Rioting in December 08
1. Gasoline Average American usage is 500 gallons PER PERSON, PER YEAR. A 90 percent reduction would be 50 gallons PER PERSON, PER YEAR.
I’m not really tracking our usage since J. has a 1 1/2 hour commute each way and I travel throughout the northeast for work. I know our numbers will be sky high. In the past two months we’ve been very good about non-work related driving but this past month we didn’t do as well. We had to drive to family parties and then when family came to visit us we took them sight seeing. January we will get back to normal.
2. Electricity. Average US usage is 11,000 kwh PER HOUSEHOLD, PER YEAR, or about 900 kwh PER HOUSEHOLD PER MONTH. A 90% reduction would mean using 1,100 PER HOUSEHOLD, PER YEAR or 90 kwh PER HOUSEHOLD PER MONTH.
Last month we used 172 kwh and this month it was 253 kwh. I’m hanging my head in shame… I know it is still way lower than the average household but… A lot of this was the number of house guests we had as well as Christmas lights. Today the tree is coming down and the guests are all gone so hopefully this number will at least go back to last month’s usage.
3. Heating and Cooking Energy – this is divided into 3 categories, gas, wood and oil. Your household probably uses one of these, and they are not interchangeable. If you use an electric stove or electric heat, this goes under electric usage.
Natural Gas (this is used by the vast majority of US households as heating and cooking fuel). For this purpose, Propane will be calculated as the same as natural gas. Calculations in therms should be available from your gas provider. US Average Natural Gas usage is 1000 therms PER HOUSEHOLD, PER YEAR. A 90% reduction would mean a reduction to 100 therms PER HOUSEHOLD PER YEAR.
Last month we used 34 therms and this month we used 35.24 therms. Two months ago we only used 11 therms so it’s pretty obvious that despite keep the heat at 55-60 using it all has a huge impact.
4. 4. Garbage – the average American generates about 4.5 lbs of garbage PER PERSON, PER DAY. A 90% reduction would mean .45 lbs of garbage PER PERSON, PER DAY.
We end up with about 10 lbs every 2-3 weeks. My goal last month was to reduce our recycling and I would say that was a success. Despite Christmas and additional house guests our amount of regular garbage staid steady and we had a 1/3 less recycling. In January we will see a small increase because we are finally getting around to cleaning out the basement. Most of will be sold or donated but some of it (stuff my husband has kept around since grade school) is going to end up as trash or recycle.
5. Water. The Average American uses 100 Gallons of water PER PERSON, PER DAY. A 90% reduction would mean 10 gallons PER PERSON, PER DAY.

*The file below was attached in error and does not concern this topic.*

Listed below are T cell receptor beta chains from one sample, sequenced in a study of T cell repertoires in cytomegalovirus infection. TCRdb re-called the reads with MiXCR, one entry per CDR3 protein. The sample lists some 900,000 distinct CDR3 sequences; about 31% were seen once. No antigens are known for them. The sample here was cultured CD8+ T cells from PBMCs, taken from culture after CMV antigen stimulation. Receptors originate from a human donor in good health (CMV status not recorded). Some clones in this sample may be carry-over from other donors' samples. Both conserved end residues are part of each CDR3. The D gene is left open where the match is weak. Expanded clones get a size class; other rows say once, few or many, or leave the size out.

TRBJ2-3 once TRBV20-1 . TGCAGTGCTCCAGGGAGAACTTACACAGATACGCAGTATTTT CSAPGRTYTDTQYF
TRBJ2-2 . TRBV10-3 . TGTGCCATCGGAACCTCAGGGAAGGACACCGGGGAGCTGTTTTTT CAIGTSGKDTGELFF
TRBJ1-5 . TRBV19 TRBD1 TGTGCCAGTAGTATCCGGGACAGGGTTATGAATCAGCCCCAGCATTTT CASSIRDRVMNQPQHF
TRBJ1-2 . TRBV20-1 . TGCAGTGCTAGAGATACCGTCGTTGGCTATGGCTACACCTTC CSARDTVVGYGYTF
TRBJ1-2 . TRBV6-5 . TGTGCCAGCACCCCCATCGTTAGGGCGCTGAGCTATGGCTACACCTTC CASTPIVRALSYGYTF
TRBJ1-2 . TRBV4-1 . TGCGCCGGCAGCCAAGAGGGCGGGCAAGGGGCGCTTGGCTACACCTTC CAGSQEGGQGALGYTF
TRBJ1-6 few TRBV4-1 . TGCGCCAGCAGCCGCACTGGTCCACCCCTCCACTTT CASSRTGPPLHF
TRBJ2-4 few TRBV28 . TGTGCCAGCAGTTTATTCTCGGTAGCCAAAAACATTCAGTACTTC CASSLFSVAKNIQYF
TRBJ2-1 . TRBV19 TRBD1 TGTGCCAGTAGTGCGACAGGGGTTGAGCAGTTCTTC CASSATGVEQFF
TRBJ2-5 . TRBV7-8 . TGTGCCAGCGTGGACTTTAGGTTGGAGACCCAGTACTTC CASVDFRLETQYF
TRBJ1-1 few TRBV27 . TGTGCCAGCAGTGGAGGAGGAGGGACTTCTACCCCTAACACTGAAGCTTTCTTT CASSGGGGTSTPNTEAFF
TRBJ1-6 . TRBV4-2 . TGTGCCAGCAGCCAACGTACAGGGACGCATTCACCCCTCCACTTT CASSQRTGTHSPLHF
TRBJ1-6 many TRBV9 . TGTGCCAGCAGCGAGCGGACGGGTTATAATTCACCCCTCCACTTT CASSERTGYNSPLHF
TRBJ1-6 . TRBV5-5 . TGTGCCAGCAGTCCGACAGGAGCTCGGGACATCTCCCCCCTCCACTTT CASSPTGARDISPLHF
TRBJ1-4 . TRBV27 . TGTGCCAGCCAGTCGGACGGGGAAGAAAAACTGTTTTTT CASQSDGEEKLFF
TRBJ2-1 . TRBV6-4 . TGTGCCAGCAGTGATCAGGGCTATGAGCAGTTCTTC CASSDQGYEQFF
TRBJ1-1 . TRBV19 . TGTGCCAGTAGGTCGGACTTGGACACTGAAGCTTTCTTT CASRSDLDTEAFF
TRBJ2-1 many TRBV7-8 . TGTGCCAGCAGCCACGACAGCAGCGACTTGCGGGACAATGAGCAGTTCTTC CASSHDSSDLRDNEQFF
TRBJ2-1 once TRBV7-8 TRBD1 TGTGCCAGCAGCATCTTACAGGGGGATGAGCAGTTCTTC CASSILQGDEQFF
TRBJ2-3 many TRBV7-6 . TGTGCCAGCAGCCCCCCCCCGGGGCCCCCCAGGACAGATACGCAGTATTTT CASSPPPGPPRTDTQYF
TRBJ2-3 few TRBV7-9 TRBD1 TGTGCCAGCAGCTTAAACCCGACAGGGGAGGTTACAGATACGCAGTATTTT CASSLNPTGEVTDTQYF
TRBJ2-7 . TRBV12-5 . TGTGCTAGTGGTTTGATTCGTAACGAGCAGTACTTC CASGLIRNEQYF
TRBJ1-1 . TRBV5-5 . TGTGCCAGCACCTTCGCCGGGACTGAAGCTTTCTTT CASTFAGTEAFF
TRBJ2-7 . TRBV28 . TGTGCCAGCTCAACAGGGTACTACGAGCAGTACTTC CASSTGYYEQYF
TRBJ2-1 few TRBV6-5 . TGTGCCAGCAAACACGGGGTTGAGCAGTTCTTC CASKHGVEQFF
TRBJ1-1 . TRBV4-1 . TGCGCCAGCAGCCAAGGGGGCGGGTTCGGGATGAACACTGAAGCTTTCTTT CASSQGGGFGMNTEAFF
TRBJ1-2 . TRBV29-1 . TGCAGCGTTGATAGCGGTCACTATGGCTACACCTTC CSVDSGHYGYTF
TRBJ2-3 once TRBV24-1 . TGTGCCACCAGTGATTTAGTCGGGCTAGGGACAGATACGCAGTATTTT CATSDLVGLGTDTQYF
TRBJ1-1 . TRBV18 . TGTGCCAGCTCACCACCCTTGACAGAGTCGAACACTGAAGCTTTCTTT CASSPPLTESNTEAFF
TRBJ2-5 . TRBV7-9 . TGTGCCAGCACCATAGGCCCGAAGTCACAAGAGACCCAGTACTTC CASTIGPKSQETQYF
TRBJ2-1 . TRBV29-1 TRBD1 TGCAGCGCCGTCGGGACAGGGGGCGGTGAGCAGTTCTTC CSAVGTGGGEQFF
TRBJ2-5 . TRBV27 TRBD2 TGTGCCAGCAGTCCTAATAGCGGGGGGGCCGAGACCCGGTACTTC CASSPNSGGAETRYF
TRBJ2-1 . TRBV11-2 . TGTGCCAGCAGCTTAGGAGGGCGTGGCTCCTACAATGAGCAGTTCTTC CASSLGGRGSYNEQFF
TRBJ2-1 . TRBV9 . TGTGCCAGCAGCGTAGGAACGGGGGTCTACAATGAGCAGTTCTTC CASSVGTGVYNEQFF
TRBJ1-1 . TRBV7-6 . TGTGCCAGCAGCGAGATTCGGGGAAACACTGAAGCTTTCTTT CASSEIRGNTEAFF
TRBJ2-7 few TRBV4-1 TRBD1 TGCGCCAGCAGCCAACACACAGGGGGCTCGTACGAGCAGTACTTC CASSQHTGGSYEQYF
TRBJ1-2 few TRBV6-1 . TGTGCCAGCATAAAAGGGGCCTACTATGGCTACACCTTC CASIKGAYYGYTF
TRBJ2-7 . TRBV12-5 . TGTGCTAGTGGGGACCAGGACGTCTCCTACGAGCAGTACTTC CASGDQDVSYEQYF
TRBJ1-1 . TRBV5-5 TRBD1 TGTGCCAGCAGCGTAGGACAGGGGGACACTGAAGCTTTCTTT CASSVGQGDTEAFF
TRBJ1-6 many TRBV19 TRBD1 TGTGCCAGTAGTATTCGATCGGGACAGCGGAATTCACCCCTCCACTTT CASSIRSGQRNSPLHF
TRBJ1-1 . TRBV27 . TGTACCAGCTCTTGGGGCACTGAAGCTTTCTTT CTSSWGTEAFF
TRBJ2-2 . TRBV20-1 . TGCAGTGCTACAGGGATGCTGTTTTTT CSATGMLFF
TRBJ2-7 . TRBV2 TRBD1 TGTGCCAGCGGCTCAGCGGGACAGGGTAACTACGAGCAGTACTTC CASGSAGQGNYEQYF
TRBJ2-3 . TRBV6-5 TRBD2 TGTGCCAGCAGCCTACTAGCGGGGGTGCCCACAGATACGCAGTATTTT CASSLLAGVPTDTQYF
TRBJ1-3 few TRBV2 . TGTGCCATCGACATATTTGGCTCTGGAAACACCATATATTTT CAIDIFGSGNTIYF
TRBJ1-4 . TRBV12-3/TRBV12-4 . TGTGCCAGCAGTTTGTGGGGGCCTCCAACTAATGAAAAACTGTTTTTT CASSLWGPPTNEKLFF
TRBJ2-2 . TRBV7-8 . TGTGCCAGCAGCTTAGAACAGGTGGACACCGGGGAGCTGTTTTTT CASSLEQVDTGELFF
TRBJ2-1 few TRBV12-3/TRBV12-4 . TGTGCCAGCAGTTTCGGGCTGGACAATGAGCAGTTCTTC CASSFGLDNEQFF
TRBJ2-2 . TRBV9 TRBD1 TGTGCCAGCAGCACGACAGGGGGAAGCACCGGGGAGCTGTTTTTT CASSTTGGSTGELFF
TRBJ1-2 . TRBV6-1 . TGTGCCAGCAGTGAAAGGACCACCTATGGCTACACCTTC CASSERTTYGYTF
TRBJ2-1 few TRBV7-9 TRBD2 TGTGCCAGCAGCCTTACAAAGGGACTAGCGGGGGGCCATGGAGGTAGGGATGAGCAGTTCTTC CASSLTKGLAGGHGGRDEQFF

We were at this goal, with house guests showering everyday I’m sure this went way up. I don’t have a problem explaining recycling or composting but I do have a hard time telling my parents or in laws they should only shower every other day and could they please limit it to 5 minutes…
6. Consumer Goods. The best metric I could find for this is using money. A Professor at Syracuse University calculates that as an average, every consumer dollar we spend puts .5 lbs of carbon into the atmosphere. This isn’t perfect, of course, but it averages out pretty well. The average American spends 10K PER HOUSEHOLD, PER YEAR on consumer goods, not including things like mortgage, health care, debt service, car payments, etc… Obviously, we recommend you minimize those things to the extent you can, but what we’re mostly talking about is things like gifts, toys, music, books, tools, household goods, cosmetics, toiletries, paper goods, etc… A 90% cut would be 1,000 dollars PER HOUSEHOLD, PER YEAR.
I don’t see us ever meeting this goal but in December we significantly decreased our Christmas spending and still got really thoughtful and useful gifts for everyone. This year we are going to commit to buying more local and used products.
Our Christmas was probably 50% local but all the meals we served over Christmas were also 50% local so it’s actually an improvement over previous months.
All things considered I’m really proud of us. Over the next year we’d like to make some more changes to live a greener life, in fact at least half our gifts from other people were books. We want to build a solar food dryer and a solar oven, purchased a pressure cooker and start canning. I also want to start sewing. I don’t see myself making our clothes but I want to be able to complete basic mending, hemming, and patching.
How well did you do maintaining a green lifestyle in the face of holiday excess? What skills do want to learn or hone this year?